Republican Georgetown Mayor Dale Ross was one of Thursday’s keynote speakers during the inaugural SUSTEX conference in Killeen.

His presentation was on how Georgetown became the first and only in Texas to be 100 percent dependent on renewable energy — generated by a 97-unit wind farm near Adrian in the Texas panhandle and a 150 megawatt solar farm in Fort Stockton.

The talk highlighted the good and bad on the initiative.

In 2008, the city — while Ross was a council member — decided to severe ties with Lower Colorado River Authority, which was managing the city’s energy portfolio. The decision was made after elected officials came to an agreement to have Georgetown on 30 percent renewable by the year 2030.

Ross said it wasn’t an easy separation.

“They didn’t have the same vision as we did, and they were not listening to us. So we made, quite frankly to be honest, a decision to make a change,” he said.

In 2016, Georgetown started receiving wind and solar power. That first year, it was at 100 percent due to favorable weather conditions; in 2017 at 90 percent; and then 2018 back to 100 percent, according to the elected official.

Ross stressed that the city does not own the energy and the success has not been consistent, but efficient. The city experienced a $6.7 million shortfall in revenue last year.

Ross said the loss was due to the city purchasing too much energy and declined consumer demand.

“We were wrong in our contracts … the market was in turmoil. However, for the four years before that, we made $18 million so it’s not like we were going bankrupt. So what are we going to do about it? We are going to sell our excess through June 2022,” he said.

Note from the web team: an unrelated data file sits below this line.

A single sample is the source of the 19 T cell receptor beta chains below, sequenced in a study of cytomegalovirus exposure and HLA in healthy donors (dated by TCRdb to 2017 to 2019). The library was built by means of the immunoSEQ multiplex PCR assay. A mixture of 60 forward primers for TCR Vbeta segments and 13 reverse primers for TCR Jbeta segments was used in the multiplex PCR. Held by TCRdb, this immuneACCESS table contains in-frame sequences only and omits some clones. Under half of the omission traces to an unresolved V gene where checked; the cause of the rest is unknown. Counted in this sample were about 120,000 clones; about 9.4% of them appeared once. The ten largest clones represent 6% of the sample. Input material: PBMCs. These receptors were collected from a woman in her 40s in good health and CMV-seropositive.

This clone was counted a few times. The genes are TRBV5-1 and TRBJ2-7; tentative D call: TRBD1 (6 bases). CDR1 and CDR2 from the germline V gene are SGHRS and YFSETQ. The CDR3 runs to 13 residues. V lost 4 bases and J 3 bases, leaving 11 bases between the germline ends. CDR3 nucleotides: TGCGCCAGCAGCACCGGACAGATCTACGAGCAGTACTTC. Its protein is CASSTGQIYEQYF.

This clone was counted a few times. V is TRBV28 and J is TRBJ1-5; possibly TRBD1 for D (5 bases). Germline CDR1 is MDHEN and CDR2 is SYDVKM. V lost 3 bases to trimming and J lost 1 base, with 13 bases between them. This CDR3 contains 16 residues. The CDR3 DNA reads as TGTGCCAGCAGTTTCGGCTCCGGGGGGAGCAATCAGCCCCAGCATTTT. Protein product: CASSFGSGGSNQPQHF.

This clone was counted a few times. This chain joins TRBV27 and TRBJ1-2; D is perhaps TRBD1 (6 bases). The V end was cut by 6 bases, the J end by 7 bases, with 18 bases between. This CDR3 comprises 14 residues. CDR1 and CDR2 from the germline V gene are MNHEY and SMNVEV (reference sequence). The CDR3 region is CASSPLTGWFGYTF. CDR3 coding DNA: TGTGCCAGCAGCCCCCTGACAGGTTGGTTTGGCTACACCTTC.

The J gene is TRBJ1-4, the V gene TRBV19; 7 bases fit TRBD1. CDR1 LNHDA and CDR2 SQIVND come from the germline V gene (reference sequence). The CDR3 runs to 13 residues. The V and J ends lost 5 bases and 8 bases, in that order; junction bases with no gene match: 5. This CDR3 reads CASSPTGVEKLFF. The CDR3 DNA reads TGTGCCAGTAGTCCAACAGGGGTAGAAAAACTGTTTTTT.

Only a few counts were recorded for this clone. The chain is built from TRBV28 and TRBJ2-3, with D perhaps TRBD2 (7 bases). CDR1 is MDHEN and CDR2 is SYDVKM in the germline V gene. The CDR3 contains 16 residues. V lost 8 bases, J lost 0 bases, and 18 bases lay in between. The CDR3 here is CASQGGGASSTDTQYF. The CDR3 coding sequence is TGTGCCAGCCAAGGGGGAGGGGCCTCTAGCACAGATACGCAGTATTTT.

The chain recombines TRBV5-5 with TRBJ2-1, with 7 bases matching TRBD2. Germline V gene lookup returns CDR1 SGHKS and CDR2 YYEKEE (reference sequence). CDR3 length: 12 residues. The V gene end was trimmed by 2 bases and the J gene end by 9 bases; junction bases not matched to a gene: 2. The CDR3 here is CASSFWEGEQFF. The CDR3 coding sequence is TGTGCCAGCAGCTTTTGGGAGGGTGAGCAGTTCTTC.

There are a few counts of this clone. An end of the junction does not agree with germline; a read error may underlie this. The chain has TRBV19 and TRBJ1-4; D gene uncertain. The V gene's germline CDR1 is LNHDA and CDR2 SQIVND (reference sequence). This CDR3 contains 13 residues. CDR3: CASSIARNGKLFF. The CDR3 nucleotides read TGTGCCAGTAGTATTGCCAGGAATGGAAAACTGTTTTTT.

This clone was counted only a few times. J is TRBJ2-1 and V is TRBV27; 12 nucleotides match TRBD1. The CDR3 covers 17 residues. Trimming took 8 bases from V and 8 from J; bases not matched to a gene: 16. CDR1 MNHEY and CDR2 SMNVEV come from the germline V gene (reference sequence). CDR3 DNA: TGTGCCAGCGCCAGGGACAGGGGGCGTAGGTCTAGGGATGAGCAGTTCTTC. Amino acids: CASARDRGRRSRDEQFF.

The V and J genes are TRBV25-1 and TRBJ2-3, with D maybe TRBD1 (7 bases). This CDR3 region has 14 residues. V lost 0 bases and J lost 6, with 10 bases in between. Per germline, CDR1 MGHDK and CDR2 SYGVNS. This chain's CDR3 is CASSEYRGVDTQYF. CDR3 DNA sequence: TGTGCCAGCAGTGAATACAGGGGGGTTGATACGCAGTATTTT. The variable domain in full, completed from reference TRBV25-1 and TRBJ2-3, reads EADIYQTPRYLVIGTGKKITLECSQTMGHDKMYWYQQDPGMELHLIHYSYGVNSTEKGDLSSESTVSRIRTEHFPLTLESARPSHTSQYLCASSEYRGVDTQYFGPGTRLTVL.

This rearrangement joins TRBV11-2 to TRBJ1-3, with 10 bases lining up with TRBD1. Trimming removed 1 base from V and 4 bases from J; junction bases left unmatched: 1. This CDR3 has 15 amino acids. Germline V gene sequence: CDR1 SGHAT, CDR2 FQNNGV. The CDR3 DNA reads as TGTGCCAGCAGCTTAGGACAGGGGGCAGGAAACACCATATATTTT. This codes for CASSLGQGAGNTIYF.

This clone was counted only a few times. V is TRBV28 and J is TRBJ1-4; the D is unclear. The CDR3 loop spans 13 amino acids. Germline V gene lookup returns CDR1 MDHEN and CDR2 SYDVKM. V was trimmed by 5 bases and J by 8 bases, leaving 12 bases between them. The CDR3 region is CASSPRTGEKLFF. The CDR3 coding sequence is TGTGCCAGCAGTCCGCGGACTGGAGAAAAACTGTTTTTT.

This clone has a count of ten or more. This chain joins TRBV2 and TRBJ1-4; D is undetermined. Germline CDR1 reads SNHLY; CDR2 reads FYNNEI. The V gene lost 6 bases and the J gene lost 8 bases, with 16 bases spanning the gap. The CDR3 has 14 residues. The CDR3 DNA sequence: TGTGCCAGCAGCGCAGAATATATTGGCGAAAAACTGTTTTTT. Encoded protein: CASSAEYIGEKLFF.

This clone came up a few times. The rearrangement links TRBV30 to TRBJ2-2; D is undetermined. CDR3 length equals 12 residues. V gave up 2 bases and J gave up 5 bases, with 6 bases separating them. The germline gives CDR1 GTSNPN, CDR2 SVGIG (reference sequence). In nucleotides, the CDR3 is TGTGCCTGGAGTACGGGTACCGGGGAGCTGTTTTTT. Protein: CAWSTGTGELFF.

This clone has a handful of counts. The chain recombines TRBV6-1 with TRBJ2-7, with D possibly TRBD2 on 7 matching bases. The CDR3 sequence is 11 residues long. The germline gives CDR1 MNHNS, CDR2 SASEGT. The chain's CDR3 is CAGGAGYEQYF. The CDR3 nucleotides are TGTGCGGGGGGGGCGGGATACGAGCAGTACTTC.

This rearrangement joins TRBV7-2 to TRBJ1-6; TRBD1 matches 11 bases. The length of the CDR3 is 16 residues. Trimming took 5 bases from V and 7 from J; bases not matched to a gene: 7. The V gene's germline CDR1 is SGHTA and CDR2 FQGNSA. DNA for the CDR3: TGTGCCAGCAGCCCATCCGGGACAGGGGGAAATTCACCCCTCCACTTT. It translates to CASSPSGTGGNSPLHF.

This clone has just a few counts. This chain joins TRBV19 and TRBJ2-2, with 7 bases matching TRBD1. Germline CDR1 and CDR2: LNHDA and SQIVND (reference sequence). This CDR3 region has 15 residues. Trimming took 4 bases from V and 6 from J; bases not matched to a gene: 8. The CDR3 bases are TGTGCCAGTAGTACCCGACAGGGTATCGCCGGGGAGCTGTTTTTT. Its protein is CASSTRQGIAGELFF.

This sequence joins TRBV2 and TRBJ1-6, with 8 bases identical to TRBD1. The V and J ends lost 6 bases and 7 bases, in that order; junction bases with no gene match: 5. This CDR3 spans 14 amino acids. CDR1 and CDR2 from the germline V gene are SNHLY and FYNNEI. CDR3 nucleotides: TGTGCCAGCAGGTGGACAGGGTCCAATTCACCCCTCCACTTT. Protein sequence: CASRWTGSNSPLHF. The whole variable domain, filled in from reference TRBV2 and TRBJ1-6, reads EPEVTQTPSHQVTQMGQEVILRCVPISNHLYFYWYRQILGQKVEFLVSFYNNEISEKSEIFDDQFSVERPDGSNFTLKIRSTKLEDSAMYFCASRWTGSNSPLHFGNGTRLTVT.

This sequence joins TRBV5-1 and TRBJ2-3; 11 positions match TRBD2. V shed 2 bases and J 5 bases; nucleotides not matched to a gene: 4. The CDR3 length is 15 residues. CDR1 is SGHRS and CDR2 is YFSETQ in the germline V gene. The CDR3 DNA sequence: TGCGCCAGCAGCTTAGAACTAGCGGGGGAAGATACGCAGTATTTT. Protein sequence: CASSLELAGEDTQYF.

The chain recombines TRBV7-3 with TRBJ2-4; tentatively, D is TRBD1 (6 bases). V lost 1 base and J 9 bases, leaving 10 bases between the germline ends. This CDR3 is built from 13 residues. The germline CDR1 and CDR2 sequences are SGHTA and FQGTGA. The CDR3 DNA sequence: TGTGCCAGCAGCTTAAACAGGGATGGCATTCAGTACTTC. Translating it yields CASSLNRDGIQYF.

Ross also highlighted the city’s recycling program, and its annual Red Poppy Festival, which promotes green energy.

“You become a target to fossil-fueled companies because they believe we are in competition with them. I don’t believe that we are in competition with anybody, because there is room in the market for all kinds of different (of) electricity,” Ross said.

The SUSTEX conference has brought attendees from around the world including China, Finland and Japan to Texas A&M University-Central Texas, where the event was held.

SUSTEX, which stands for Sustainability Texas, has the theme of “Leading the ‘One Planet’ Way,” based from its new master’s of science degree program, One Planet Leadership.

Lucas Loafman, interim dean for the college of business administration, said this is A&M-Central Texas’ first public launch of the program.

“We have had a great turnout today and this is our first,” Loafman said. “The key with sustainability is there is so much to it and conferences like this can help start that conversation on how we can tackle make the world and society better.”

SUSTEX concludes today, from 9 a.m. to 4:45 p.m., with sessions on sustainability in business and education, examining the theoretical and academic aspects of sustainability.

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(1) comment


Did anyone talk about the $12.82 cost recovery fee added to residents electric bills that started February 1, 2019? Or did they talk about some of the high residential electric bills the city is experiencing? I think "probably not". I hardly think ANYBODY from Georgetown is in a position to tell anybody anything about how to run municipal utilities! They're $26 Million in debt thanks to their 100% renewable energy initiative. Few can absorb that kind of mismanagement.

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